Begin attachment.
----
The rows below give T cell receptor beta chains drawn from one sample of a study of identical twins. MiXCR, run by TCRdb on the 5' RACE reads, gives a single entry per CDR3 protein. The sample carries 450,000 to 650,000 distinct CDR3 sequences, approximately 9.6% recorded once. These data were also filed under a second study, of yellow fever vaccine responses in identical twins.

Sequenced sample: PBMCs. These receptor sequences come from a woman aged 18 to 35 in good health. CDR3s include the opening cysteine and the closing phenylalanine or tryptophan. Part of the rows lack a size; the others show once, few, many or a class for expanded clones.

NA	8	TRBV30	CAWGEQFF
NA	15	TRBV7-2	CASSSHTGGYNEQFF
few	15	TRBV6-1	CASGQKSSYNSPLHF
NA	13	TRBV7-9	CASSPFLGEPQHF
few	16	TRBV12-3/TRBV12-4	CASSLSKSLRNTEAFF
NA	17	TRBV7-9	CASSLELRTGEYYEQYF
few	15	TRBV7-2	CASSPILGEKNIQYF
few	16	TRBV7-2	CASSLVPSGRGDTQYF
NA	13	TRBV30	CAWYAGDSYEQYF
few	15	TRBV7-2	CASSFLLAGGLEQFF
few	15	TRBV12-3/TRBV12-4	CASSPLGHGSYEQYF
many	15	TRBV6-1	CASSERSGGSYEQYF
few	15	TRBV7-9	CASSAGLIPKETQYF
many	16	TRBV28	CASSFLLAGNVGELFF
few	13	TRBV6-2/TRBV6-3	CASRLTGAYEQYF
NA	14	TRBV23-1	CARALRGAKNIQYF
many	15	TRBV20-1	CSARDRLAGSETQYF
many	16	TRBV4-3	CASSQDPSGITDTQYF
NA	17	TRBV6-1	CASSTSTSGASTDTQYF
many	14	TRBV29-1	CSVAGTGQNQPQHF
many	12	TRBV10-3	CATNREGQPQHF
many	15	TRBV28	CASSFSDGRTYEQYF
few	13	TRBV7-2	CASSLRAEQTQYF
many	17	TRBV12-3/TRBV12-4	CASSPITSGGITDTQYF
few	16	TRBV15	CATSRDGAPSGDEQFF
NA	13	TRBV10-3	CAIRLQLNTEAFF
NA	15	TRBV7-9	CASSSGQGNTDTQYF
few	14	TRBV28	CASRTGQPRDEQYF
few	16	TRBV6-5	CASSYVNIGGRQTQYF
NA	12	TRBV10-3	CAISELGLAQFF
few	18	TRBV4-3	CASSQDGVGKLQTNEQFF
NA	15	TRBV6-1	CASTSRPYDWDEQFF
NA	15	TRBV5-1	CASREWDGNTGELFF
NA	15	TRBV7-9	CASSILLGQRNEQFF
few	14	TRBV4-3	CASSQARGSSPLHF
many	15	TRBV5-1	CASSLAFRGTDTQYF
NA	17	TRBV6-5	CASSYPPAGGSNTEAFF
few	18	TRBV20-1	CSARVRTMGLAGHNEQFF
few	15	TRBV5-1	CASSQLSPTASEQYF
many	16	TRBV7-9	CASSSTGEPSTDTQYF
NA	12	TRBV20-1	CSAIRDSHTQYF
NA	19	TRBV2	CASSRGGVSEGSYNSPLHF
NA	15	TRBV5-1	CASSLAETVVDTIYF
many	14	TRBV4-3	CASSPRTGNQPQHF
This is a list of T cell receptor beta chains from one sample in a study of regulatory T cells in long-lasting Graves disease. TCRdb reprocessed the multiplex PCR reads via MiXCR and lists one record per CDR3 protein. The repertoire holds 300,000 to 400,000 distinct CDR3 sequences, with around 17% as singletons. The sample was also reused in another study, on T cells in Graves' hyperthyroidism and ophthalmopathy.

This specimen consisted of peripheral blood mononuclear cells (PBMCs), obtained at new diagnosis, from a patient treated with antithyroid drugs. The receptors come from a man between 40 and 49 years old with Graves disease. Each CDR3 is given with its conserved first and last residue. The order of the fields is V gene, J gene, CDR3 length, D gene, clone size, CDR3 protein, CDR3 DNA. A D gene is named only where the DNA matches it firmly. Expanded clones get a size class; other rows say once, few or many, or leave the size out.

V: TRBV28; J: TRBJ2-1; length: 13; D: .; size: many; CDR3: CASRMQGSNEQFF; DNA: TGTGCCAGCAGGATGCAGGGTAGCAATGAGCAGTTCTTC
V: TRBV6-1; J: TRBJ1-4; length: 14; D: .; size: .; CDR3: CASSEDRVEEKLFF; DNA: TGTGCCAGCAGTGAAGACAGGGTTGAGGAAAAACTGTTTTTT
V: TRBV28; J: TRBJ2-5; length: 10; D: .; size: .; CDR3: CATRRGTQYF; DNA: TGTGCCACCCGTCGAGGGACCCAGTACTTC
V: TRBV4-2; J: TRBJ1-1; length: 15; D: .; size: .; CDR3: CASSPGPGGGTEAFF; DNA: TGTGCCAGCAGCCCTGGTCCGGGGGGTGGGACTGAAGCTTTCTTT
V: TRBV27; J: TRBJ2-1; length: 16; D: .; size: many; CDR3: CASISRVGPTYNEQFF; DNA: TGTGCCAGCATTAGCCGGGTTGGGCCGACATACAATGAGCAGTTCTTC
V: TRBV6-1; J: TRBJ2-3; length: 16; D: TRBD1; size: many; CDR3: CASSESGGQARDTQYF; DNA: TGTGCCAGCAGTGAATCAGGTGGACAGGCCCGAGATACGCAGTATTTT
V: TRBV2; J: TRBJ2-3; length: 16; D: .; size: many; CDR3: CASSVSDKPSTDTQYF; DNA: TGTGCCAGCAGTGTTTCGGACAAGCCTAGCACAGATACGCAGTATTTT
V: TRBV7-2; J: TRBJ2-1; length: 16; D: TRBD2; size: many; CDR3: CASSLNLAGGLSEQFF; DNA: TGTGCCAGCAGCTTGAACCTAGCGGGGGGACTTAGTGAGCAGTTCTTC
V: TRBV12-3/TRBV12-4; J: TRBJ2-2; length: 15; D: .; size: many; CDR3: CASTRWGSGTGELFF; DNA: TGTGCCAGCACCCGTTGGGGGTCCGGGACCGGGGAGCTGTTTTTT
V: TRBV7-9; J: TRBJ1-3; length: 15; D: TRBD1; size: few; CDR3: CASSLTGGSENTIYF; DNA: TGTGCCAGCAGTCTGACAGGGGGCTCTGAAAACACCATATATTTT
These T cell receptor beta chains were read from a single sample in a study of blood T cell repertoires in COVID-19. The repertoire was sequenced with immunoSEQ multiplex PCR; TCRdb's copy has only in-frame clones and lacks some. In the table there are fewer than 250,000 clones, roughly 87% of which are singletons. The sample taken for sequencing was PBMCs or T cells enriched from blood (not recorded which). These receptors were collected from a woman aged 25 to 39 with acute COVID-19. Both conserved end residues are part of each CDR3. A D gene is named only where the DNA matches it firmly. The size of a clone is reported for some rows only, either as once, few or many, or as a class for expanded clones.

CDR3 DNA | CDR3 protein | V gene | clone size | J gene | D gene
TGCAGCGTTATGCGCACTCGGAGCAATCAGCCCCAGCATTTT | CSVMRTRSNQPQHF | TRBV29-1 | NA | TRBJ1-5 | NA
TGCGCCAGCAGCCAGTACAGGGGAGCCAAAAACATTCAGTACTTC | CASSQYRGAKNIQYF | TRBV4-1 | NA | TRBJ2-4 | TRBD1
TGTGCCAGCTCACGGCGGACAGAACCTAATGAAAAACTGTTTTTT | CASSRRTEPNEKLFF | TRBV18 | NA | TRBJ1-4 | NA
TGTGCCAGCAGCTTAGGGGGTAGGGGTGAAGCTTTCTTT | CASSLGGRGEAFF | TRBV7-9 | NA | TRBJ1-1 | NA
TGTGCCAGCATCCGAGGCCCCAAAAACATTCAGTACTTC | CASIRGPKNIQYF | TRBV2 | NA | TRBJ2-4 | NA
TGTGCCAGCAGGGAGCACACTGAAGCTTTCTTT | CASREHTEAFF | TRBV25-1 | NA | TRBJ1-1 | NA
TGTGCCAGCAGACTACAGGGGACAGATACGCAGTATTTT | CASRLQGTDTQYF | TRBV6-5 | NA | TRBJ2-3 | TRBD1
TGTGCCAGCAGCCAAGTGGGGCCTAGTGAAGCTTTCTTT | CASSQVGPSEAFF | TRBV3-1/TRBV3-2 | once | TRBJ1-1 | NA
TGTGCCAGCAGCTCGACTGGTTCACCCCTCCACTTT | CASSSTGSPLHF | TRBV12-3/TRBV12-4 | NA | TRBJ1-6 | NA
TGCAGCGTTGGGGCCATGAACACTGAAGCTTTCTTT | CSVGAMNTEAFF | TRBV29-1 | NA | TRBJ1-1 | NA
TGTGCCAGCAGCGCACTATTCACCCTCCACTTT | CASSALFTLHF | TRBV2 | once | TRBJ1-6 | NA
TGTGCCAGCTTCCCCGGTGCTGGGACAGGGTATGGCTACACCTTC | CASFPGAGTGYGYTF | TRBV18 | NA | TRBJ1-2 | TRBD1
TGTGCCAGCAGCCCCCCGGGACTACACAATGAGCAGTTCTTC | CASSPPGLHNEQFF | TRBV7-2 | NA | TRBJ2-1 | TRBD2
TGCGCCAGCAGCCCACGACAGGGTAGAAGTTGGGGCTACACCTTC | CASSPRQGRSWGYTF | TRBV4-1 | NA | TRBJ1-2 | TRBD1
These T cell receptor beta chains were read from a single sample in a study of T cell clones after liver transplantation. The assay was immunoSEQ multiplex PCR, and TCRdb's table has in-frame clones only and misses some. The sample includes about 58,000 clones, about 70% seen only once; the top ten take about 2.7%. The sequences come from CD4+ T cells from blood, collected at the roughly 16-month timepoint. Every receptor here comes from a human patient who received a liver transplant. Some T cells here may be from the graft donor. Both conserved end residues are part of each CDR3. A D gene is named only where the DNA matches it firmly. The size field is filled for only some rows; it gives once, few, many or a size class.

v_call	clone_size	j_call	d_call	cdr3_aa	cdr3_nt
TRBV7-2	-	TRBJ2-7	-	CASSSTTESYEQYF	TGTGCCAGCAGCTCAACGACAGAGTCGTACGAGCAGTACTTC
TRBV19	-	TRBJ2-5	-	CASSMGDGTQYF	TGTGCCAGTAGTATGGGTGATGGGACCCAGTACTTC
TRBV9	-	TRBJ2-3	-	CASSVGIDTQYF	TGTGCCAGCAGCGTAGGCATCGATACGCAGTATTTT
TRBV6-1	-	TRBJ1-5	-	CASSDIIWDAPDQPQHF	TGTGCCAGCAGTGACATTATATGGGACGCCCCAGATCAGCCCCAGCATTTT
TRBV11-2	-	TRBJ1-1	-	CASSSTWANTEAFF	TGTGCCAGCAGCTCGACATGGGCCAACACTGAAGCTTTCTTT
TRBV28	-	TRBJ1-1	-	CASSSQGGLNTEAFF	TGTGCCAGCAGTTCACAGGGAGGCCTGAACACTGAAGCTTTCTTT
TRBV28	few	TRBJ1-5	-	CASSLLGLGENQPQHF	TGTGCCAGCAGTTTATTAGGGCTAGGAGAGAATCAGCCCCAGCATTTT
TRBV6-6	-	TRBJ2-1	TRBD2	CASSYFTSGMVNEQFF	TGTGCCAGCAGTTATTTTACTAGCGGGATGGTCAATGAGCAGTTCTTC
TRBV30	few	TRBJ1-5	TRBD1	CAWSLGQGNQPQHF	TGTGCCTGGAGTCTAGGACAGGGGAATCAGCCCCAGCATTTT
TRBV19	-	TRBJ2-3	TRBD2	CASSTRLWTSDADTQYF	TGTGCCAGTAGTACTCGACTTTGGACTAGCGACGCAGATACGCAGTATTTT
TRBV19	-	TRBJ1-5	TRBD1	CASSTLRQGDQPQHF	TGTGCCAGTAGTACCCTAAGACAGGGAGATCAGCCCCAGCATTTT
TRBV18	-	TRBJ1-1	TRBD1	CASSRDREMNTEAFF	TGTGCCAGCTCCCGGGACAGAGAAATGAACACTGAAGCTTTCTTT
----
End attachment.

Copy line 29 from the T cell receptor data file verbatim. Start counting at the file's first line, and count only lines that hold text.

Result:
NA	15	TRBV7-9	CASSSGQGNTDTQYF